MSU Institute for the Humanities panel to discuss real-world application of academic research

Contact: Sarah Nicholas

Portrait of Jon Woody, he is wearing a gray shirt and blue patterned tie
Jon Woody

STARKVILLE, Miss.—The immediate, real-world impact of academic discourse and research is the topic of an upcoming Mississippi State panel discussion featuring local experts.

Part of MSU’s Institute for the Humanities fall lecture series, the September 10 event is titled “Faculty Expertise at Work in our Community: Improving Lives of Mississippians.” The event is free, open to all and takes place at 7 p.m. at Trinity Presbyterian Church, 607 Hospital Road in Starkville.

Panelists include:

—Jon Woody, MSU associate professor of math, who will discuss his current research on the Supplemental Nutrition Assistance Program, commonly known as SNAP.

—Kay Brocato, author and president of the Mississippi chapter of American Association of University Women. She will highlight points from the “Brocade Theory” and discuss how her research is helping at-risk youth.

Portrait of Kay Brocato, she is standing outside and is wearing a purple top
Kay Brocato

—Brian Pugh, executive director of the John C. Stennis Center for Public Service, who will emphasize how his academic background in political science and philosophy are aiding his work in public service.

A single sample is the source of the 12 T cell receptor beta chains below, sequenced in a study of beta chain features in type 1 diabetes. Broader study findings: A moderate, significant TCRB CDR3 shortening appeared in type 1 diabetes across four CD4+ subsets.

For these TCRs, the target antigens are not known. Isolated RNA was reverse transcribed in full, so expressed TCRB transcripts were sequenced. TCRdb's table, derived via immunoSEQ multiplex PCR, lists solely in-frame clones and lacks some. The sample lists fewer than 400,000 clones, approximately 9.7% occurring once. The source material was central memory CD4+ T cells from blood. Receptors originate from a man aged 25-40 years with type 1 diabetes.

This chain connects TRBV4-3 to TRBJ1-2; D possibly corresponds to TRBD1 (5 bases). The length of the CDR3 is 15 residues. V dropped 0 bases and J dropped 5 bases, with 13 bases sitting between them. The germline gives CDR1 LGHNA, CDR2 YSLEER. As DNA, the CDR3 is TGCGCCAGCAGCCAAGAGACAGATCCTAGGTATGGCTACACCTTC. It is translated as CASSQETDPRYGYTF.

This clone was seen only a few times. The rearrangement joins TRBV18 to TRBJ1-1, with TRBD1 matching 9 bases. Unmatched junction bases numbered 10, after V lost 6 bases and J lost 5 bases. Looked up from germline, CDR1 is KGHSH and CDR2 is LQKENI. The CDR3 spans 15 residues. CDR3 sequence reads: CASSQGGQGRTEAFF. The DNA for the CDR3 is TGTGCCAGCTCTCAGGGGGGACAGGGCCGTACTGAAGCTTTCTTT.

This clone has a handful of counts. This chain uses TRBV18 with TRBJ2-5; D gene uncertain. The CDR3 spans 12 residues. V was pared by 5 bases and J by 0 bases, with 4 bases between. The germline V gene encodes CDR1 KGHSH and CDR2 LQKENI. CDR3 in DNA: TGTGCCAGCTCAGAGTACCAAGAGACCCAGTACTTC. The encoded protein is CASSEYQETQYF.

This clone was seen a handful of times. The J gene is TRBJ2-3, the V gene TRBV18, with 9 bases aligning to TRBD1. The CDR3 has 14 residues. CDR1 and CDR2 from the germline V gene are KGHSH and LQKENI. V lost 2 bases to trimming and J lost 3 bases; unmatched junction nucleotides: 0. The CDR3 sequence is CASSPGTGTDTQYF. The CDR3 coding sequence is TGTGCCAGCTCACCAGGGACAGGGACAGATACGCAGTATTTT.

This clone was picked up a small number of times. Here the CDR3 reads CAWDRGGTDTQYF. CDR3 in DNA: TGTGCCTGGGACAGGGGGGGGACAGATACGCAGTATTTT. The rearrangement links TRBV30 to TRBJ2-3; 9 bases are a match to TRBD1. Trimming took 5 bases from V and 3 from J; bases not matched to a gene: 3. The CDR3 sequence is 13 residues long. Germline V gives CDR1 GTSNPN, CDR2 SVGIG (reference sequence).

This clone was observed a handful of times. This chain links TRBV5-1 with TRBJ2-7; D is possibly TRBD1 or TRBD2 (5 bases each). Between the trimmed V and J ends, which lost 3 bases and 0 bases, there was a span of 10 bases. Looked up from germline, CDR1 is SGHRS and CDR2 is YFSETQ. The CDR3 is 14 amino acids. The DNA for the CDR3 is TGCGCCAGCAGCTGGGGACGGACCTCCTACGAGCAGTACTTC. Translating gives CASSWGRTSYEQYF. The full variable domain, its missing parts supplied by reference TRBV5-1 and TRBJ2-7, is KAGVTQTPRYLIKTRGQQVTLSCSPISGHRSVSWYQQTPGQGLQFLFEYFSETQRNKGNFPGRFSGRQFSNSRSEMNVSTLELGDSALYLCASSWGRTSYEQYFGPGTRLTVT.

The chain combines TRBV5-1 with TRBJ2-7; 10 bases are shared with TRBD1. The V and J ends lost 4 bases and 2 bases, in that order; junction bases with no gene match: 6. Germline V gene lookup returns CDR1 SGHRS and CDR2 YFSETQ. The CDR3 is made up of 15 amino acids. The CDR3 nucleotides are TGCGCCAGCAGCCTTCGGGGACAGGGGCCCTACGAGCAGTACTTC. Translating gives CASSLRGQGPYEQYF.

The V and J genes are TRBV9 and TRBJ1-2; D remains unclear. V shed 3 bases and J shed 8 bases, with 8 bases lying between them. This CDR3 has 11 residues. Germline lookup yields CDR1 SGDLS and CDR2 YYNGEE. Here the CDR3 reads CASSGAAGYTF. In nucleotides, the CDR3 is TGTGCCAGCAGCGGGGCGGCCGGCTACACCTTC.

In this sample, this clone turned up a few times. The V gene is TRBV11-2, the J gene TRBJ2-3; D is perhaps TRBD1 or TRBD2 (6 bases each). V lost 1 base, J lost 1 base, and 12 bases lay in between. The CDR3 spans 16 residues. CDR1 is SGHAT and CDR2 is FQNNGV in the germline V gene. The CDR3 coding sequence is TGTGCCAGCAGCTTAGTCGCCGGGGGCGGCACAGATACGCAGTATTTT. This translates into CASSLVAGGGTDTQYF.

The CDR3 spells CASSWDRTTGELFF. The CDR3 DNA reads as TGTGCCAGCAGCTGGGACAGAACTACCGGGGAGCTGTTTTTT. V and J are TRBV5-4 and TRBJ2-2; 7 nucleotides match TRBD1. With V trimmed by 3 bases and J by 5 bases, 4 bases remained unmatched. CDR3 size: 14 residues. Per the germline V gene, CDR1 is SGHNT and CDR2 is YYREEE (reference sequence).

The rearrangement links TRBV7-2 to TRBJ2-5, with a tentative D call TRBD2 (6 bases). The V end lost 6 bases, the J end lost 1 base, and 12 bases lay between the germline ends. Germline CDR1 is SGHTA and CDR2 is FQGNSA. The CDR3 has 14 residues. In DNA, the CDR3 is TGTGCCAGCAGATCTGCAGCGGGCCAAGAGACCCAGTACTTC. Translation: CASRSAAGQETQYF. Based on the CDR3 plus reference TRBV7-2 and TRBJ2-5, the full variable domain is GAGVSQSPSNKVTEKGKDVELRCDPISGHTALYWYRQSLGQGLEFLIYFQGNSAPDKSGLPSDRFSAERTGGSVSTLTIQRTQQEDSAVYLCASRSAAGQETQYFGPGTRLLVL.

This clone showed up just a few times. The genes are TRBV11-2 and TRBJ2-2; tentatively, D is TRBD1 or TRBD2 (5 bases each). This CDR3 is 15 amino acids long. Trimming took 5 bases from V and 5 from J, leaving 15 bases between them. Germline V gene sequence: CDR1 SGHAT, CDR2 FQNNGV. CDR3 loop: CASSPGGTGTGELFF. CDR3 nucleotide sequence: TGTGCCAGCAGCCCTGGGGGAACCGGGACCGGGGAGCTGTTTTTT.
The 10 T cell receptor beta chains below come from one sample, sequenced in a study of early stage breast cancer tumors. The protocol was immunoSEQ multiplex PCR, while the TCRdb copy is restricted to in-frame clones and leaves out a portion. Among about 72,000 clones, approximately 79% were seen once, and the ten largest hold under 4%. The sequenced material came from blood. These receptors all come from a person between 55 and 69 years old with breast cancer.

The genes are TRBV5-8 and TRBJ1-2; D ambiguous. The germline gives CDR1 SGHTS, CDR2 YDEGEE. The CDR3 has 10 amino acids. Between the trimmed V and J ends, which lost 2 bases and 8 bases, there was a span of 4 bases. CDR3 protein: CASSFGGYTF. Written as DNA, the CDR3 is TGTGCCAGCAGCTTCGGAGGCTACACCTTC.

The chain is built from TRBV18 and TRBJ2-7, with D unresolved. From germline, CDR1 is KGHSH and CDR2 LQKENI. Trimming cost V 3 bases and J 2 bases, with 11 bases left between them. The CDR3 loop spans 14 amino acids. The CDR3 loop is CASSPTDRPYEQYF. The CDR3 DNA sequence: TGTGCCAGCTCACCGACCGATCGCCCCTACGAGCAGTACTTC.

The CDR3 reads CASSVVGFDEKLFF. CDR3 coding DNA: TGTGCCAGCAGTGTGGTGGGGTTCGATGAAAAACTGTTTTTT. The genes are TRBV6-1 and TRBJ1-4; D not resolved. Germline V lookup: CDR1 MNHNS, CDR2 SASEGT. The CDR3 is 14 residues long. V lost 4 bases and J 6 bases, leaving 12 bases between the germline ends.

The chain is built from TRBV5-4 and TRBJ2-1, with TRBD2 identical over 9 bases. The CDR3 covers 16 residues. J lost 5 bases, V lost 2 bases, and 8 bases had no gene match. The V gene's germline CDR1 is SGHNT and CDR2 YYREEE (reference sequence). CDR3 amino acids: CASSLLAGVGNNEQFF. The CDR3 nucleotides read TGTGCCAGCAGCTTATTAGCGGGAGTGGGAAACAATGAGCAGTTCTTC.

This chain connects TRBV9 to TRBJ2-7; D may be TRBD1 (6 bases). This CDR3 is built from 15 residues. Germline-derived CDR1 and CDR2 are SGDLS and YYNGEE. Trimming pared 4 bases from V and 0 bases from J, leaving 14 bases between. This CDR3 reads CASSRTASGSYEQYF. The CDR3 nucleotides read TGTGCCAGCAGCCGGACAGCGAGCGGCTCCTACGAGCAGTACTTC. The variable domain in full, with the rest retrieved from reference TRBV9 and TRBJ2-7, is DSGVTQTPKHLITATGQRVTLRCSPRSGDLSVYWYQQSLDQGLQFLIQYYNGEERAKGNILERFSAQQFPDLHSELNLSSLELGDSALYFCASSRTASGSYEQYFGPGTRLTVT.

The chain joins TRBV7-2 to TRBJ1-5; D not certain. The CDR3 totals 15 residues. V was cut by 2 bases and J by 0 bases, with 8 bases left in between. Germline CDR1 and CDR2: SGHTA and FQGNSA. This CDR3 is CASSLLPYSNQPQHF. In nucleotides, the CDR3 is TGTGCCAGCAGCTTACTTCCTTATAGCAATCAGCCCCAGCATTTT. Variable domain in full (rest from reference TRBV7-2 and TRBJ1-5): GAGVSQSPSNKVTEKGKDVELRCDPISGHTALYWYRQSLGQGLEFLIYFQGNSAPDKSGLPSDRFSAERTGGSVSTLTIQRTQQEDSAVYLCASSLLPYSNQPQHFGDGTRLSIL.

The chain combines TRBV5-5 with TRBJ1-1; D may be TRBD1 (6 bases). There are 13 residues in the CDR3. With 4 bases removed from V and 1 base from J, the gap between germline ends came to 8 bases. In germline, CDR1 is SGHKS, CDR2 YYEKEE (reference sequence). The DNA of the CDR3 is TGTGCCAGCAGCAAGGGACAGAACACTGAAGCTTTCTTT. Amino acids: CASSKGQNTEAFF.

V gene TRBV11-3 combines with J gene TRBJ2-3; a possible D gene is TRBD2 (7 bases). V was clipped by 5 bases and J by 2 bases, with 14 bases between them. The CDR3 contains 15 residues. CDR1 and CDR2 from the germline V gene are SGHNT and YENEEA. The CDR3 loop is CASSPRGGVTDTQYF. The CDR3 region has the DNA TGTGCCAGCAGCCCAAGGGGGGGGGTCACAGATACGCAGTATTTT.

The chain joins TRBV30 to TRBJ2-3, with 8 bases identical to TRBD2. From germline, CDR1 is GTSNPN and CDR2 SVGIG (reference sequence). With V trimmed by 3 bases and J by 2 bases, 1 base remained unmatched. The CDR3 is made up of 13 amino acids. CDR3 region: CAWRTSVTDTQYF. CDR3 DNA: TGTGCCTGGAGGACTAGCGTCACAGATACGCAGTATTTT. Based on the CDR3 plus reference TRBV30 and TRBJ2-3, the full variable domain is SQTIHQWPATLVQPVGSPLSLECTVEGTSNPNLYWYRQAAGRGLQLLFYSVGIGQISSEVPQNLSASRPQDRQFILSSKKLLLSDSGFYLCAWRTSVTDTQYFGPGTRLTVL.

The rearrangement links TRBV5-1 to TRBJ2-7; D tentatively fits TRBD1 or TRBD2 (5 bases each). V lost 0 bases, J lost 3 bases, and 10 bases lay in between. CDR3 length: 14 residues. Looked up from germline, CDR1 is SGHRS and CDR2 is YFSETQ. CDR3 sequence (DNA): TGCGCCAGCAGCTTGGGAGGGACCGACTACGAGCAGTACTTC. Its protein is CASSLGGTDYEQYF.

Following three 10-minute presentations on theories and academic conversations important for their research and how these are applied to immediate needs of the state’s citizens, each panelist will answer questions.

“There is much conversation among academics about how the ‘ivory tower’ research often seems abstract or insignificant to people who aren’t actively engaged in it,” said Julia Osman, Institute for the Humanities director and associate professor of history. “This panel will show just a tiny peek at how research is incredibly important to improving people’s lives and understanding the world in which we all live.”

Osman said the interdisciplinary forum highlights how the humanities and STEM disciplines interact.

Portrait of Brian Pugh, he is wearing a suit jacket and a maroon and white diagonally striped tie
Brian Pugh

“Sometimes it seems like there is a humanities versus STEM competition, but they really do need and build on each other,” Osman said.

The event is sponsored by the College of Arts and Sciences and its Institute for the Humanities, which promotes research, scholarship and creative performances in the humanistic disciplines and raises their visibility within MSU and the wider community. The institute brings prominent individuals in the humanities to the university campus, supports faculty research initiatives, and conducts public outreach through scholarship and innovative teaching. 

MSU’s College of Arts and Sciences includes more than 5,300 students, 300 full-time faculty members, nine doctoral programs and 25 academic majors offered in 14 departments. For more details about the College of Arts and Sciences or the Institute for the Humanities visit or

MSU is Mississippi’s leading university, available online at

Wednesday, September 4, 2019 - 11:15 am